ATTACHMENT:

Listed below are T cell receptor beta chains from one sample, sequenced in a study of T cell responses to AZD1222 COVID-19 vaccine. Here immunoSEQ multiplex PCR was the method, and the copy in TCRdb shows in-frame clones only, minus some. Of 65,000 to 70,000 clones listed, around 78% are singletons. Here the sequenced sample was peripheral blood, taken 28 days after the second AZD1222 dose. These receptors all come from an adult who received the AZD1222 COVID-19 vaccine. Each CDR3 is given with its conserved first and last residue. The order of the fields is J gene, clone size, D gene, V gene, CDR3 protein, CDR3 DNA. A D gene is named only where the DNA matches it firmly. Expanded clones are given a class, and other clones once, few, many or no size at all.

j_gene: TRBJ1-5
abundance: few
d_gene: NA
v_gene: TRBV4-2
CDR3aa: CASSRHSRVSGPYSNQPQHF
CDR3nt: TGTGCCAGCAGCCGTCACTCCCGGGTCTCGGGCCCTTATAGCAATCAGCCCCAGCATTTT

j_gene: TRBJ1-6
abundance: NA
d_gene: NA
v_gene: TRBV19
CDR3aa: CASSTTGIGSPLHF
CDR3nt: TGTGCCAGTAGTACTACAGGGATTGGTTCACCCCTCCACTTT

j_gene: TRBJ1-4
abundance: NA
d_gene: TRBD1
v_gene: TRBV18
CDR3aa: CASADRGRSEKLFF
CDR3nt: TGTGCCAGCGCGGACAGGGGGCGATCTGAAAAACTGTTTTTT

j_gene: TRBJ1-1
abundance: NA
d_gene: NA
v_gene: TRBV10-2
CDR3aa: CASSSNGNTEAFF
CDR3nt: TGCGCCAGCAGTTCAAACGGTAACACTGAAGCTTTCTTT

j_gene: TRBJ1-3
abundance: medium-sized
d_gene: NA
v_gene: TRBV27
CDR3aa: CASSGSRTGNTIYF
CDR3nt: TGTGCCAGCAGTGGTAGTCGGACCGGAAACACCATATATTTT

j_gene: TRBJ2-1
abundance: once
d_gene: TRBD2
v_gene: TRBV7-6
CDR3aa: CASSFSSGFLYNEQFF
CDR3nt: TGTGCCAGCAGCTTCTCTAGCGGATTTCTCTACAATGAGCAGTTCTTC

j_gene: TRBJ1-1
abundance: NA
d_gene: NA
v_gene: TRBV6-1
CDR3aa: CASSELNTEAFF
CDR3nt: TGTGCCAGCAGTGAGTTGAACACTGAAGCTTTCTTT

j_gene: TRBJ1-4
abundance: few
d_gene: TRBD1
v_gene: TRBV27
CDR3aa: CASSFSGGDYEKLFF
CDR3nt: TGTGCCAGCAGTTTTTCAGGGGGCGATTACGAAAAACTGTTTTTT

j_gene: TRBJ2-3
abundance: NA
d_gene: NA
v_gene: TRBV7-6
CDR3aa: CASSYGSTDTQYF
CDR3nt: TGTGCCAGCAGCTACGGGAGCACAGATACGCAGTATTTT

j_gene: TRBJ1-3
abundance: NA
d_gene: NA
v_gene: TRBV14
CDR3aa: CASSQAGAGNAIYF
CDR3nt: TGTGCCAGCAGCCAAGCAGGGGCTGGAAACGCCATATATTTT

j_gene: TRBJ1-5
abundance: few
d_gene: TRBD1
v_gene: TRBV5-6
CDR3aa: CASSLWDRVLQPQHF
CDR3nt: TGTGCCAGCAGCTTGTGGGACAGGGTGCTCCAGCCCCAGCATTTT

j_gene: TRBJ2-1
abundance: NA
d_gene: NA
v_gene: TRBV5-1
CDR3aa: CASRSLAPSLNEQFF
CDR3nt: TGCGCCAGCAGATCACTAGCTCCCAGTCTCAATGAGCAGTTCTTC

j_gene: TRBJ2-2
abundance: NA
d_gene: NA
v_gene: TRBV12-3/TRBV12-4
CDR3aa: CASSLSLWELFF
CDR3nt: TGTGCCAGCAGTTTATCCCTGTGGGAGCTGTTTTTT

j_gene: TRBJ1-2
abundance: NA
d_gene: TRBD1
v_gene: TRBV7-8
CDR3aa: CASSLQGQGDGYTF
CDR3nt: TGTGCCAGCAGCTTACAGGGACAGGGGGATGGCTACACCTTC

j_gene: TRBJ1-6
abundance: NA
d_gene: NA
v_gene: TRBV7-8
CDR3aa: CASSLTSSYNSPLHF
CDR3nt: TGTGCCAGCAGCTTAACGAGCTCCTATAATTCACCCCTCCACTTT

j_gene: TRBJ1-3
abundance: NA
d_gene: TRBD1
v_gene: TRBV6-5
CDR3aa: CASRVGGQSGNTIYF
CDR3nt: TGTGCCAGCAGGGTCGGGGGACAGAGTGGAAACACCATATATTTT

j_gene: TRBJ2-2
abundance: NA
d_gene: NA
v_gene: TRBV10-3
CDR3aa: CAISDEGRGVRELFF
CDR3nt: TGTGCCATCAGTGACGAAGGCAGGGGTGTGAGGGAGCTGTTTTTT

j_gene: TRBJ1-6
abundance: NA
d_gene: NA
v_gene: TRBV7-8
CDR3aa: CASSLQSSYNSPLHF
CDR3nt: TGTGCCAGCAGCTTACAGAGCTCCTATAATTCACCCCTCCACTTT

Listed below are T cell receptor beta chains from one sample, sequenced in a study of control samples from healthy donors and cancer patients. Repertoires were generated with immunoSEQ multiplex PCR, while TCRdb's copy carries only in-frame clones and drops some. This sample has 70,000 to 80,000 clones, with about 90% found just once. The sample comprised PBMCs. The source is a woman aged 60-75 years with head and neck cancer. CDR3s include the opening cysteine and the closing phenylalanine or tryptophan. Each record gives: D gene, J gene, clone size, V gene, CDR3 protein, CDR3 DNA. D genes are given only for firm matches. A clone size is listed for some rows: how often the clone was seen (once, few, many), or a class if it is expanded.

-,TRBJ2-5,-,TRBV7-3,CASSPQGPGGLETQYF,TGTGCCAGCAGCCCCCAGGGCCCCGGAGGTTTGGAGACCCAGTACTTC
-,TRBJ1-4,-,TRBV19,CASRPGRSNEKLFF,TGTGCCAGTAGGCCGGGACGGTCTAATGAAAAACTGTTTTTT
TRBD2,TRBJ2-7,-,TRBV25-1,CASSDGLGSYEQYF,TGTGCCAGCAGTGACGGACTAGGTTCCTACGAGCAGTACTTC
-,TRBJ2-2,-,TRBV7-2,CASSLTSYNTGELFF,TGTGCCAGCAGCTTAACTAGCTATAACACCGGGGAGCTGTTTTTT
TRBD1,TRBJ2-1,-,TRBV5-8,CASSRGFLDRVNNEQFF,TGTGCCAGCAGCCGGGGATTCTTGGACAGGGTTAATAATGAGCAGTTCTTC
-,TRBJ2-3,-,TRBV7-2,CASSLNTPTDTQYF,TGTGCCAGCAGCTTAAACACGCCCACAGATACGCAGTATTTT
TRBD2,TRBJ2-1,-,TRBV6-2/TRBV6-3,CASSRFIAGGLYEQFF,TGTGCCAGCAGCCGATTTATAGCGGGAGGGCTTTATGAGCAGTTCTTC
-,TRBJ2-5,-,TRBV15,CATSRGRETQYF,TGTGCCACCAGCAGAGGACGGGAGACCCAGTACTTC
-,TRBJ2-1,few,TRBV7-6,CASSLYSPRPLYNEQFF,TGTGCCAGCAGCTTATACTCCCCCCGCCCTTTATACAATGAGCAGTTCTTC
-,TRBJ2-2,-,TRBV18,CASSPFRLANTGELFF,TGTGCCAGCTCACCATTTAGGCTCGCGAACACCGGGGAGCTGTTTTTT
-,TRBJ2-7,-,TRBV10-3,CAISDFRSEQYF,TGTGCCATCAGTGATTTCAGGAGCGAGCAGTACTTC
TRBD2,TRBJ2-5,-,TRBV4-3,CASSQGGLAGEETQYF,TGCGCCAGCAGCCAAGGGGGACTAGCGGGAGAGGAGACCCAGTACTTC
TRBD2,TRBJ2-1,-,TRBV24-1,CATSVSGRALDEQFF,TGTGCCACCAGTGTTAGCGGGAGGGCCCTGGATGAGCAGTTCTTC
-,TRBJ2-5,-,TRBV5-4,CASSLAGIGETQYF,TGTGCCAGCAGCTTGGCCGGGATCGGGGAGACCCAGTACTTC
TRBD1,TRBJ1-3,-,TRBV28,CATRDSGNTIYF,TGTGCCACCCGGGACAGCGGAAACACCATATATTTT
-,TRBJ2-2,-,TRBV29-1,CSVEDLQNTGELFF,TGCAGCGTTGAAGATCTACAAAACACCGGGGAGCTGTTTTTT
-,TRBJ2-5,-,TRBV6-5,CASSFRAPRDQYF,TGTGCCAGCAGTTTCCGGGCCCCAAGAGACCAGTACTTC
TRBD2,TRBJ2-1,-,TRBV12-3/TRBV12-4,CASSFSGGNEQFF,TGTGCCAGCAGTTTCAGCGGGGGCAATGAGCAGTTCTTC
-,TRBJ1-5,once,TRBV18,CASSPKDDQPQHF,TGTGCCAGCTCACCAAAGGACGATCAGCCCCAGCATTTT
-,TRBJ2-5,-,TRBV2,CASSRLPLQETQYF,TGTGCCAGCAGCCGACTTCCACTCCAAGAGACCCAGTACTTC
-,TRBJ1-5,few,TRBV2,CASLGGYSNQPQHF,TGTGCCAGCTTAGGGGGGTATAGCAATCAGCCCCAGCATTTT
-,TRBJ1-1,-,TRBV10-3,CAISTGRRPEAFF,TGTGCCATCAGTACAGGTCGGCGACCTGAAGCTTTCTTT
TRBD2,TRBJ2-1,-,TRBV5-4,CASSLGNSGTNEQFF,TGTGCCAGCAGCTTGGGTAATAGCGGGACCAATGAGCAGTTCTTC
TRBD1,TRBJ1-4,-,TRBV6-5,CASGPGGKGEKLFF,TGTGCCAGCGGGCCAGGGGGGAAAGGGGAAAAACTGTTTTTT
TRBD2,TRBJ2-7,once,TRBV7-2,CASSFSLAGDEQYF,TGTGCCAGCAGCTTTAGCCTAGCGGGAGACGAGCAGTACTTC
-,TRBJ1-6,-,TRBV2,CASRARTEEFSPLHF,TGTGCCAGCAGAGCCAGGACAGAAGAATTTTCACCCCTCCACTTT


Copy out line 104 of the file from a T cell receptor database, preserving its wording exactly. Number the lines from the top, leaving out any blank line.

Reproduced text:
j_gene: TRBJ1-6